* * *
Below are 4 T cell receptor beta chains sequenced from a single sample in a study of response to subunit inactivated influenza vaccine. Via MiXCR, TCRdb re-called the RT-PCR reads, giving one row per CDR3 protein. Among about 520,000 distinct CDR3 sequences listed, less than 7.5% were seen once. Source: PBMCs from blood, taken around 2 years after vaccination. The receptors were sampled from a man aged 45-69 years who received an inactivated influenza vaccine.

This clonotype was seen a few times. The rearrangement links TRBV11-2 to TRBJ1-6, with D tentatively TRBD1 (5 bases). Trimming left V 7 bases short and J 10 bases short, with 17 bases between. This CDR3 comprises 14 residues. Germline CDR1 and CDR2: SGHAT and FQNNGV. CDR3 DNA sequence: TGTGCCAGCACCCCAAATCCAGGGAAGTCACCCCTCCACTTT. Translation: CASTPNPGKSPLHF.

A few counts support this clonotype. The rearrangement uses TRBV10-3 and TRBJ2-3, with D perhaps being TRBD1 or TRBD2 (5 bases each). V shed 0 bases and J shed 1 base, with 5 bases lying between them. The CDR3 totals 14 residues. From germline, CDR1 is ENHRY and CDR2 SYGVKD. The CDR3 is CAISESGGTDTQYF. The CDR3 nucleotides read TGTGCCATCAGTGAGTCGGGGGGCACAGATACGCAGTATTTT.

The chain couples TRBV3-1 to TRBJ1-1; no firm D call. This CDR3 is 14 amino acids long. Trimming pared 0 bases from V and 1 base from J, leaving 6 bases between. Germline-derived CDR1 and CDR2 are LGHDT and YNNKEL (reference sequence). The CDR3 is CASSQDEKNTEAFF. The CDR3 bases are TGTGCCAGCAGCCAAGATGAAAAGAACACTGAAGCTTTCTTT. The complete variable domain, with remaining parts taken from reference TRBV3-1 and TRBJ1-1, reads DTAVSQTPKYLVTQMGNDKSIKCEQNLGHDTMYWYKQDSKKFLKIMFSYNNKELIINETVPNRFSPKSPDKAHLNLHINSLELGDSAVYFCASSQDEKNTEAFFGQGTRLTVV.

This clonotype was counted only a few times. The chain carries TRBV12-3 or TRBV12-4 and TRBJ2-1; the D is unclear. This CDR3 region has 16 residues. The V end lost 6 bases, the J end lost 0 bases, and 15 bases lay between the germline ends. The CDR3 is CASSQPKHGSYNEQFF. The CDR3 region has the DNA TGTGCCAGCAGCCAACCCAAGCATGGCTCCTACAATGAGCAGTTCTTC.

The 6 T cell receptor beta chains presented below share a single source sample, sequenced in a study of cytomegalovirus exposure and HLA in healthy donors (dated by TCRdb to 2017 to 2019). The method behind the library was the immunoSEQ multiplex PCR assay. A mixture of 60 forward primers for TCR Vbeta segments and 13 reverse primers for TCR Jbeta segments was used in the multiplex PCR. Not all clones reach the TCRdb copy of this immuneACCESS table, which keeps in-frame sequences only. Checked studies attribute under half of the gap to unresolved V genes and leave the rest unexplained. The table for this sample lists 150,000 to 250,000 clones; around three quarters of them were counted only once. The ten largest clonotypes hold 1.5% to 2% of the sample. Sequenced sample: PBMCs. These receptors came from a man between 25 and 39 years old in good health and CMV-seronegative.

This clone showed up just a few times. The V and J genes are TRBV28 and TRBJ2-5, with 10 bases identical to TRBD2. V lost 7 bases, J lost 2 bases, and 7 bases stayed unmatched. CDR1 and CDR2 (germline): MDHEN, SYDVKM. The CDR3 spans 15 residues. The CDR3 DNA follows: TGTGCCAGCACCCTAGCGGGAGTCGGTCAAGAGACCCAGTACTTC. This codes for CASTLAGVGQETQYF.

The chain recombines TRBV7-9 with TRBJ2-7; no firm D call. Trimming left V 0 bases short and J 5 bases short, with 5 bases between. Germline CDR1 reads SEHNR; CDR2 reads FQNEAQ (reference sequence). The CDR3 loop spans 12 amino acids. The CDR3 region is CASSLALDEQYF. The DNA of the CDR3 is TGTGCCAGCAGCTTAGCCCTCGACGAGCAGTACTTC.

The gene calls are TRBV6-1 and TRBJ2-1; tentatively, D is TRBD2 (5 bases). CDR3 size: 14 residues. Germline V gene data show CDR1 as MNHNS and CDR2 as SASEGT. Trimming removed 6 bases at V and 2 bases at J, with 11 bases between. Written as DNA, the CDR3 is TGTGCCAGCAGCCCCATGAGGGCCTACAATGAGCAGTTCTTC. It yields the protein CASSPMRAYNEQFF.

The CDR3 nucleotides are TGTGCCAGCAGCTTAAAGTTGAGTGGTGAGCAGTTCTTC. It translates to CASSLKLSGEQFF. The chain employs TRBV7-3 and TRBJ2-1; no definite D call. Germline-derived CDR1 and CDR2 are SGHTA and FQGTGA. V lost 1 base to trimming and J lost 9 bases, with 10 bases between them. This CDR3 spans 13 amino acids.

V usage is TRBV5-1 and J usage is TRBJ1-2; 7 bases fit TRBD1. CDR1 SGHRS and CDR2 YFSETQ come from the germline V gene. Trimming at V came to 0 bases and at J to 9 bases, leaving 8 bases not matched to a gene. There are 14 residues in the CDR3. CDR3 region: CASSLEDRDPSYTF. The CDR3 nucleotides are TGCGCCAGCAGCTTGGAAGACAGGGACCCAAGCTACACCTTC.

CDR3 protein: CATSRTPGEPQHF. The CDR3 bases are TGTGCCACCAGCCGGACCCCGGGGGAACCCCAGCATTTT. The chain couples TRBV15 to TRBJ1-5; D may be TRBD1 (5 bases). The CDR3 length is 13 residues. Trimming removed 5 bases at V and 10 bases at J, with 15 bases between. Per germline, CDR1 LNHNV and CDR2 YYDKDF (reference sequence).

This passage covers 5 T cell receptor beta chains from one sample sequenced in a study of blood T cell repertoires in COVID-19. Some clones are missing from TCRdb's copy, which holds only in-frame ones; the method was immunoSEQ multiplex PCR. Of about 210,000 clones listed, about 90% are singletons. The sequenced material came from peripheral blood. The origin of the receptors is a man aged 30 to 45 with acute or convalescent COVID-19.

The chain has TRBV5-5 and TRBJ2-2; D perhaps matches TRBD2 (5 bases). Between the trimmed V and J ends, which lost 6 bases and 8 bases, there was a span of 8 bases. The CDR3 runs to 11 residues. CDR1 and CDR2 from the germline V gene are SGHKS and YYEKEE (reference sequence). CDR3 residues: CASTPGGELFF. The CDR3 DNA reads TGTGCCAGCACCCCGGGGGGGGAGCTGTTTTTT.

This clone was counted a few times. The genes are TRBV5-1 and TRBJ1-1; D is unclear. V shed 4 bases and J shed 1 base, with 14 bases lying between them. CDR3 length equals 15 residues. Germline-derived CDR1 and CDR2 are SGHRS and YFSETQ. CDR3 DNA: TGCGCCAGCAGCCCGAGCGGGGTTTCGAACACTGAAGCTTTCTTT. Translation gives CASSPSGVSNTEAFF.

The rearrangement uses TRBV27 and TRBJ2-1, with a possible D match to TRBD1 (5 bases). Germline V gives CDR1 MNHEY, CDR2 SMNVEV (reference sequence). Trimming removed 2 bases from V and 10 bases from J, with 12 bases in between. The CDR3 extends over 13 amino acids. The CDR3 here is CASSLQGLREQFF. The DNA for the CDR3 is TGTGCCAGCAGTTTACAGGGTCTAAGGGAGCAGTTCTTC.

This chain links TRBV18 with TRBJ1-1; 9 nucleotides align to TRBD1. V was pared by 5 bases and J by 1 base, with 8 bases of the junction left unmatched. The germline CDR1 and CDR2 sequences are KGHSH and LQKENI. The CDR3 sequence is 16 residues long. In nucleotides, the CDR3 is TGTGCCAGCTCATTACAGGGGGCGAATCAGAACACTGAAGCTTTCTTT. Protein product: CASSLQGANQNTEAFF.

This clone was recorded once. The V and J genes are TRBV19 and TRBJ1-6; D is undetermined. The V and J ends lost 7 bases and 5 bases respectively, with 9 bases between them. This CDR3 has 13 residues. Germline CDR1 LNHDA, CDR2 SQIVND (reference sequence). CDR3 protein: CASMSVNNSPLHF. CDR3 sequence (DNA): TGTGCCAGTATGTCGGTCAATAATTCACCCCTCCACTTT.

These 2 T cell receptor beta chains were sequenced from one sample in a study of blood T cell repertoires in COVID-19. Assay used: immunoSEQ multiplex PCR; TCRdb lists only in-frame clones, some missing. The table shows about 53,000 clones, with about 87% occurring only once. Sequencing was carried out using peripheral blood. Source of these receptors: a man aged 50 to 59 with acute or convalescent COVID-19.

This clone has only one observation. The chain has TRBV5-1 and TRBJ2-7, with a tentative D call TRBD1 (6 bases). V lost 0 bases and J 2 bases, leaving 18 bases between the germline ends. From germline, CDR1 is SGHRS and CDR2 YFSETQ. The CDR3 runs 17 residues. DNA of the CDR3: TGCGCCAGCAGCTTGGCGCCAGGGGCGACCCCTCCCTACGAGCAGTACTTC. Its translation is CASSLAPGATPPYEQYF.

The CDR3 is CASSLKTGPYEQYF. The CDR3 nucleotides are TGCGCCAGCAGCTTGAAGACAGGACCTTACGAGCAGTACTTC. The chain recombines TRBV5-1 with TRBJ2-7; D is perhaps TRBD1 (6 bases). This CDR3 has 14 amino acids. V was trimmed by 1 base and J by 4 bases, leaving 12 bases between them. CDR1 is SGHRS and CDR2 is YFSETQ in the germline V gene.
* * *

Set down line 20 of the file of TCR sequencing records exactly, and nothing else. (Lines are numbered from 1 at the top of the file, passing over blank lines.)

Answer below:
This clone has only one observation. The chain has TRBV5-1 and TRBJ2-7, with a tentative D call TRBD1 (6 bases). V lost 0 bases and J 2 bases, leaving 18 bases between the germline ends. From germline, CDR1 is SGHRS and CDR2 YFSETQ. The CDR3 runs 17 residues. DNA of the CDR3: TGCGCCAGCAGCTTGGCGCCAGGGGCGACCCCTCCCTACGAGCAGTACTTC. Its translation is CASSLAPGATPPYEQYF.